Acts 20:9 Seated in a window was a young man named Eutychus, who was sinking into a deep sleep as Paul talked on and on. When he was sound asleep, he fell to the ground from the third story and was picked up dead.
Who listens to Paul anymore? Who takes times to read and study what he has to say? During the past couple of decades, many Christians have been pushing back against Paul and his teaching. He’s treated by some as a long-winded, misogynistic, slave supporting, self-centered teacher whose writings led the Early Church away from Christ’s grace into a new form of legalistic, dogmatic, self-opinionated religion that had more to do with his Pharisaic roots rather than his conversion by Christ. The post-modern writers and followers of Jesus who push back against Paul and diminish his teachings usually think of themselves as progressive reformers, whose mission is to get the Church back on the right track. Unfortunately, this frequently ends up just as legalistic when progressives write negative things about other Christians or even produce their own self-righteous lists which state things like: “10 Things You Can’t Do When Following Jesus.”
Like Eutychus of old, the church tends to drift off and fall asleep when reading Paul’s teaching which essentially grew out of his actual preaching. If you don’t believe me, then next time you are suffering from insomnia and can’t sleep, try reading all of the chapters of Paul’s Letter to the Romans – by the time you get to chapter 5, you’ll probably be slumbering.
Eutychus, as a young person, didn’t understand the importance of Paul’s preaching at the time, so it caused him to switch off, fall asleep, and drop from the window ledge. He was dead to the teaching, and literally to the rest of the world. It’s perhaps ironic and, to some degree, symbolic that it is Paul who raises him from death, back into life. The sleeper is awakened by the same teacher who made him drift off. Perhaps in the future, a whole generation of Christian folks who are turned off by Paul’s teaching today, may return to the church through the words of the very same apostle.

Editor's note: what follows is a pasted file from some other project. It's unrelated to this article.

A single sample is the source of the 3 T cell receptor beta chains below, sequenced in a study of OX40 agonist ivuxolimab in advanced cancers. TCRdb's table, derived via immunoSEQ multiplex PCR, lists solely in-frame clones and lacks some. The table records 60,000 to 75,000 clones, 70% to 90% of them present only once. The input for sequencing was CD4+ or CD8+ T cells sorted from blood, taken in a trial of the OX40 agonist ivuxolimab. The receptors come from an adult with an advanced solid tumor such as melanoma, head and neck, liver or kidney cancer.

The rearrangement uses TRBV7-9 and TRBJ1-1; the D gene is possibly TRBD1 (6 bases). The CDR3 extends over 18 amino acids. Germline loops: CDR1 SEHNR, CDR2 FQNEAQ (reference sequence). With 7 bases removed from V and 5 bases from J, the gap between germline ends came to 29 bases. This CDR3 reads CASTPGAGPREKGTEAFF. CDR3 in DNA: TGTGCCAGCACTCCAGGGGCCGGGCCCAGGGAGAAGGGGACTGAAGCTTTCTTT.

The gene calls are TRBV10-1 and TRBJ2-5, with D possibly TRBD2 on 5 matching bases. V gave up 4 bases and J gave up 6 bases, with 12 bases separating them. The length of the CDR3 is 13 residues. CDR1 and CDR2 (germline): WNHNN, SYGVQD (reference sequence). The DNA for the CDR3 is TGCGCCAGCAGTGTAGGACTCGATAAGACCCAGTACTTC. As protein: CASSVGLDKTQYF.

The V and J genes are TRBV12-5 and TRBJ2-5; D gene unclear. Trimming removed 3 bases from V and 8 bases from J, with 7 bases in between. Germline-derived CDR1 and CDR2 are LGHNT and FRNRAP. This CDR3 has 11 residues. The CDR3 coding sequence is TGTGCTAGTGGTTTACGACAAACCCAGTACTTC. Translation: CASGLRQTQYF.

Questions for personal reflection
What do I honestly think about the apostle Paul? Have I truly read all of his letters?
Prayer: Lord Jesus, no matter what we think about Paul, keep reminding us that it was You who chose him to preach the Gospel and teach the Church. He is Your Chosen One, and so we should treat his teaching with a better understanding and greater respect. Open our hearts and minds to his messages, which originated from Your Spirit, and grant us positive opportunities to apply them in our daily lives. In Your Holy Name, we pray. Amen.
John Stuart is the pastor of Erin Presbyterian Church in Knoxville, Tennessee. If you would like to comment on today’s message, please send him an email to firstname.lastname@example.org.
Today’s image is one of John’s Christ Icon drawings. It’s called “Christ Icon” and represents Christ as a teacher with the scriptures in His hands. It’s based upon an old Syriac icon. If you would like to view a larger version, please click on the following link: http://farm6.staticflickr.com/5255/5457191479_6bdca8084f_b.jpg